The 7 Best To Do List Apps for Windows

It’s becoming increasingly difficult to locate native Windows software—it appears that every productivity program now resides in the web. That can be aggravating if you want to use an app that works great right out of the box on Windows as a desktop program. Take to-do list applications, for example; most are made for mobile, the web, or even Mac, but few specifically cater to Windows users.

If you know where to search, you can still find a slew of outstanding Windows to-do list apps. We tested as many as we could and presented the top solutions below based on the following criteria. The best apps should include:

Provide several methods for organizing tasks, such as tags, lists, due dates, or projects.

Make it easy to add new activities without having to open the app, perhaps using a keyboard shortcut.

Remind you of your own deadlines.

Provide a simple interface with native Windows features like as alerts, live tiles, and Ink.

Sync your tasks with your phone.

Keeping these factors in mind, here are the top Windows to-do list apps. All offer some form of free trial, so test a couple and see what works for you.

Todoist (Windows, Android, iPhone, iPad, Watch, macOS, Web) is ideal for Windows users who wish to sync their tasks across many platforms.

Todoist is quickly becoming the most popular to-do list software for a variety of reasons. For starters, it’s available on almost every platform on the planet. Todoist also provides a good balance of power user capabilities and a clean UI. Tasks may be categorized using projects, due dates, labels, and filters, which means you’ll have a plethora of options for staying organized—but it won’t seem overwhelming.

The Windows version expands on this by providing an interface that feels completely at home on current Windows systems. Native alerts notify you of forthcoming deadlines. By right-clicking the taskbar icon, users may rapidly add new tasks. You may also pin any list to the start menu, ensuring that you see what’s there on a regular basis.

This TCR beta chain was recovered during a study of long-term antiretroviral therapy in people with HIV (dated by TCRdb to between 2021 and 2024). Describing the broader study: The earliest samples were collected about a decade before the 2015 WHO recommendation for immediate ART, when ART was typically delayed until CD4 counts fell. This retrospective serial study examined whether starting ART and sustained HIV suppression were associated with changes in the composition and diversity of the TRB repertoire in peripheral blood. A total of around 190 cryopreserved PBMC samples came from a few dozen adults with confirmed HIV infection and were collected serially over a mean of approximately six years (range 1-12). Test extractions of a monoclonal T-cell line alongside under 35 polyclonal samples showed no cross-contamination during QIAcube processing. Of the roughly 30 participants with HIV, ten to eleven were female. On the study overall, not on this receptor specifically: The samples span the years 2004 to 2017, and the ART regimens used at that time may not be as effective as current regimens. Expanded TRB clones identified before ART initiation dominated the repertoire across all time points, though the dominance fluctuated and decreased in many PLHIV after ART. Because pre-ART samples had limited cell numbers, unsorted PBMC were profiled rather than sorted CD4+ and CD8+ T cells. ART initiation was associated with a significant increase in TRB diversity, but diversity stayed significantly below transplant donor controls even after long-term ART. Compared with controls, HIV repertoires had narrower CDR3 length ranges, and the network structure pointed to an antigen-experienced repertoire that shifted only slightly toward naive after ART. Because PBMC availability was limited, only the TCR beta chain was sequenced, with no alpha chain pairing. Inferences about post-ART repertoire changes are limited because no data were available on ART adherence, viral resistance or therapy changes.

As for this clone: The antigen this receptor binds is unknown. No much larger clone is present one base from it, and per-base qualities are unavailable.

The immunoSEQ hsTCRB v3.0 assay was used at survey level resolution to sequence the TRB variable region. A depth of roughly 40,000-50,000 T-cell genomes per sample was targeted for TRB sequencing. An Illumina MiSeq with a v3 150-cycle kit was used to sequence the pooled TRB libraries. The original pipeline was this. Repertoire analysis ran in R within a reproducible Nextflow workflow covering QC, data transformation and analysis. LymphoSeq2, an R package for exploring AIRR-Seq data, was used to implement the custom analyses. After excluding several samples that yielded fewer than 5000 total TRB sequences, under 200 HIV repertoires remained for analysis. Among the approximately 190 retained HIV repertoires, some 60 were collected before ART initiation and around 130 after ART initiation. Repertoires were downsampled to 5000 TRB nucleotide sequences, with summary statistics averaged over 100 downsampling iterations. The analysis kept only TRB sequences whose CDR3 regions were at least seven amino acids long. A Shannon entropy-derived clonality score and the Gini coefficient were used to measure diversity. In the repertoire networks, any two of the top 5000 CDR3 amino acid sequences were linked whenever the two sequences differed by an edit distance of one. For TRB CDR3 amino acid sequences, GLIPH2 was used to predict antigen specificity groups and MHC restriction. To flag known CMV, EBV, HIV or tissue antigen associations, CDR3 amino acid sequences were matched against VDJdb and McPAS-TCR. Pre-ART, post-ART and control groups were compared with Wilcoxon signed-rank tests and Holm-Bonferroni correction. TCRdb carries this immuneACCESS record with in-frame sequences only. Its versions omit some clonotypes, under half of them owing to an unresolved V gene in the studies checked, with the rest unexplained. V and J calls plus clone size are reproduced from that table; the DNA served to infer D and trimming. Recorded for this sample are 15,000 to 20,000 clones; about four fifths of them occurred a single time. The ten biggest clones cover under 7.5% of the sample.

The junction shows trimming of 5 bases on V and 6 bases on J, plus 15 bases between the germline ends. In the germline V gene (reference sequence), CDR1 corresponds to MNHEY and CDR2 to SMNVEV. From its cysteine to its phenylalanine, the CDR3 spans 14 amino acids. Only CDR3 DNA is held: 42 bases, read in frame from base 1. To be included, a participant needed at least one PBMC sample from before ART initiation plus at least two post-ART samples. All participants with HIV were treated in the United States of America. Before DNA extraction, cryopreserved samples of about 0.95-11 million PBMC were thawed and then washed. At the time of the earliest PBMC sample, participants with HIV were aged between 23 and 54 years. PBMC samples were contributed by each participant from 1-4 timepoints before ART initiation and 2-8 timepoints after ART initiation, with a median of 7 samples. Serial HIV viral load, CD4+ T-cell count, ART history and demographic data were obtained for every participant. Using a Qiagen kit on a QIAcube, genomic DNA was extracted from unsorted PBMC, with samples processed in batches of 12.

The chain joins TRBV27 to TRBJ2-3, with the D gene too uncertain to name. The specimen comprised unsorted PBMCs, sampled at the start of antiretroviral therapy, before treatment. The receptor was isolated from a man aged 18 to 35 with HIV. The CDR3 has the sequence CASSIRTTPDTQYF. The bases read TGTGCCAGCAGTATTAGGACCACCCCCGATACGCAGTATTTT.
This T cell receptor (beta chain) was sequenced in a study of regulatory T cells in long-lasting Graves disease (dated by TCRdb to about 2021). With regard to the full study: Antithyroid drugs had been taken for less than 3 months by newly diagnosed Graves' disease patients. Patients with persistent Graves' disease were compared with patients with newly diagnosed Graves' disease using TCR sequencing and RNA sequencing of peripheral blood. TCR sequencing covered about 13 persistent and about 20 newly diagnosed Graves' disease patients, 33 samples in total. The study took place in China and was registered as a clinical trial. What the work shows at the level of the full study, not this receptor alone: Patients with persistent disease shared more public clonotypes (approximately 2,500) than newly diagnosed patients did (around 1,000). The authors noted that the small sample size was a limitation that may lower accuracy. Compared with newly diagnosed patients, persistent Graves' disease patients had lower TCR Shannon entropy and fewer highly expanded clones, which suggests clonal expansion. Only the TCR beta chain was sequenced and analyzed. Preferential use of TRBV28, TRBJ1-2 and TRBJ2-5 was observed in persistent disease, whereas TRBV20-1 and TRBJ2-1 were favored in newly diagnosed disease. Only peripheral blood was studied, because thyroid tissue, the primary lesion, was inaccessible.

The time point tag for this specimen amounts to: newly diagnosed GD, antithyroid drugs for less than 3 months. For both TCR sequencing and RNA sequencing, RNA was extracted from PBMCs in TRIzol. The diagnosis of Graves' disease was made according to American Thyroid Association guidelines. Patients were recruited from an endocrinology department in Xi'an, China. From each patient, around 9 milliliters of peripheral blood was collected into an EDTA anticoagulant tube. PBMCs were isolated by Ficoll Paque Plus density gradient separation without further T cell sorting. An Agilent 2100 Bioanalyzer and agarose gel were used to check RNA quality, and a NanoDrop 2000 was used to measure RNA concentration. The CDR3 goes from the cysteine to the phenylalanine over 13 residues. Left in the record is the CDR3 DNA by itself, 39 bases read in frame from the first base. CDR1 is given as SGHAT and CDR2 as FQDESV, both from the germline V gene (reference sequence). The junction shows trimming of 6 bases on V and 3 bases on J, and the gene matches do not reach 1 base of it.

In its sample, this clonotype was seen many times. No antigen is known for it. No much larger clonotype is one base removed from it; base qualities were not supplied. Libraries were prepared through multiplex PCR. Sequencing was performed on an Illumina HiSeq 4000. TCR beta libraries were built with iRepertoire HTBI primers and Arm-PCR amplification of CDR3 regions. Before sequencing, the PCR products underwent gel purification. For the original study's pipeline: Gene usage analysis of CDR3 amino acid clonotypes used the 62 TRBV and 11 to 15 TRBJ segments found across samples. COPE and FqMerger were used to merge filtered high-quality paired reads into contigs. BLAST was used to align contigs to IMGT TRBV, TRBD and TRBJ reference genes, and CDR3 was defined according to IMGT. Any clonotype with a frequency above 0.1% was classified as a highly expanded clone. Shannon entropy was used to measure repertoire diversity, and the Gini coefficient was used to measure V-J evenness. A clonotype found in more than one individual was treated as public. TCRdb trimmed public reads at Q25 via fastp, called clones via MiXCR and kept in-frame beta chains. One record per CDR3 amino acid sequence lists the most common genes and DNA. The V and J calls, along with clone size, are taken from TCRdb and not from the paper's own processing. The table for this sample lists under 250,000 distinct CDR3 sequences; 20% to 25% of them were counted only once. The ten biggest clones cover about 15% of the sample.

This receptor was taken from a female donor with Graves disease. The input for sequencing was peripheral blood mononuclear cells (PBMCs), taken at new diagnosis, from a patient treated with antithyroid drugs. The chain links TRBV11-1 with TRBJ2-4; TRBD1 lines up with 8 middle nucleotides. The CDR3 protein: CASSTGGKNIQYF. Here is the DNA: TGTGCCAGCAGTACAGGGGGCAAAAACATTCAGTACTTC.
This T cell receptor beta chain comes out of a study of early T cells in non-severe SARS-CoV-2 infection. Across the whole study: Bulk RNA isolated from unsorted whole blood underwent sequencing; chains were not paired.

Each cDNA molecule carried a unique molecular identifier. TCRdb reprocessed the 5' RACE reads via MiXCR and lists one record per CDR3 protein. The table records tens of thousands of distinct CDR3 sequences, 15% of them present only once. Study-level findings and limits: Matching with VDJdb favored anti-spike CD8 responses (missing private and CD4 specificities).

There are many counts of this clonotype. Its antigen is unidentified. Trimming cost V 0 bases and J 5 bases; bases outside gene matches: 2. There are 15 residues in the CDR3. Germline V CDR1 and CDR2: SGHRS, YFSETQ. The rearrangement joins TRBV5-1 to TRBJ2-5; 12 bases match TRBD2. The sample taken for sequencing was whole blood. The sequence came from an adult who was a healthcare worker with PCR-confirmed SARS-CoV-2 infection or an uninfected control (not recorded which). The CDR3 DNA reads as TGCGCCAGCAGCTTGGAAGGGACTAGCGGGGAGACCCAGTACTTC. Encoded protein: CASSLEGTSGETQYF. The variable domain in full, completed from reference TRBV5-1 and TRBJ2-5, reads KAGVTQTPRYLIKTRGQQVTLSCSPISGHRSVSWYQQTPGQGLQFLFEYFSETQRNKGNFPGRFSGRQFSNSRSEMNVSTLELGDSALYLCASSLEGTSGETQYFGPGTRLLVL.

All of this makes Todoist’s Windows version well worth investigating, particularly for those who need to sync to Android, iPhone, or even a Mac.

Todoist costs nothing; however, some features, like as labels and attachments, need a subscription that starts at $3 per month.

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To Do by Microsoft (Windows, Android, iPhone and iPad)
Most suitable for Microsoft power users

To-Do is Microsoft’s solution to the lack of an integrated to-do application in Windows. To-Do, which was built mostly by the Wunderlist team, which Microsoft purchased in 2015, attempts to blend the app’s appealing user interface and strong functionality with native Windows features.
The user interface is easy to use. You may make custom lists with custom icons. You may set task due dates and then view your tasks for the day. The big selling factors here, though, are the synergies with Windows and the overall Microsoft ecosystem. Tasks are synced with Outlook if you use the same Microsoft account for both. Individual lists may be pinned to your start menu, ensuring that you see them throughout the day. You can also ask Cortana to add things to any list by speaking or entering something like “add milk to my shopping list” into the start menu.

Microsoft To-Do also provides migration for Wunderlist users, which will be necessary when Microsoft closes down Wunderlist at an unspecified date in the future. Some Wunderlist capabilities, such as collaboration, aren’t currently available in To-Do, so some users may want to continue with Wunderlist for the time being. To-Do, on the other hand, appears to have the potential to become a decent service in the long run…and it’s very good right now.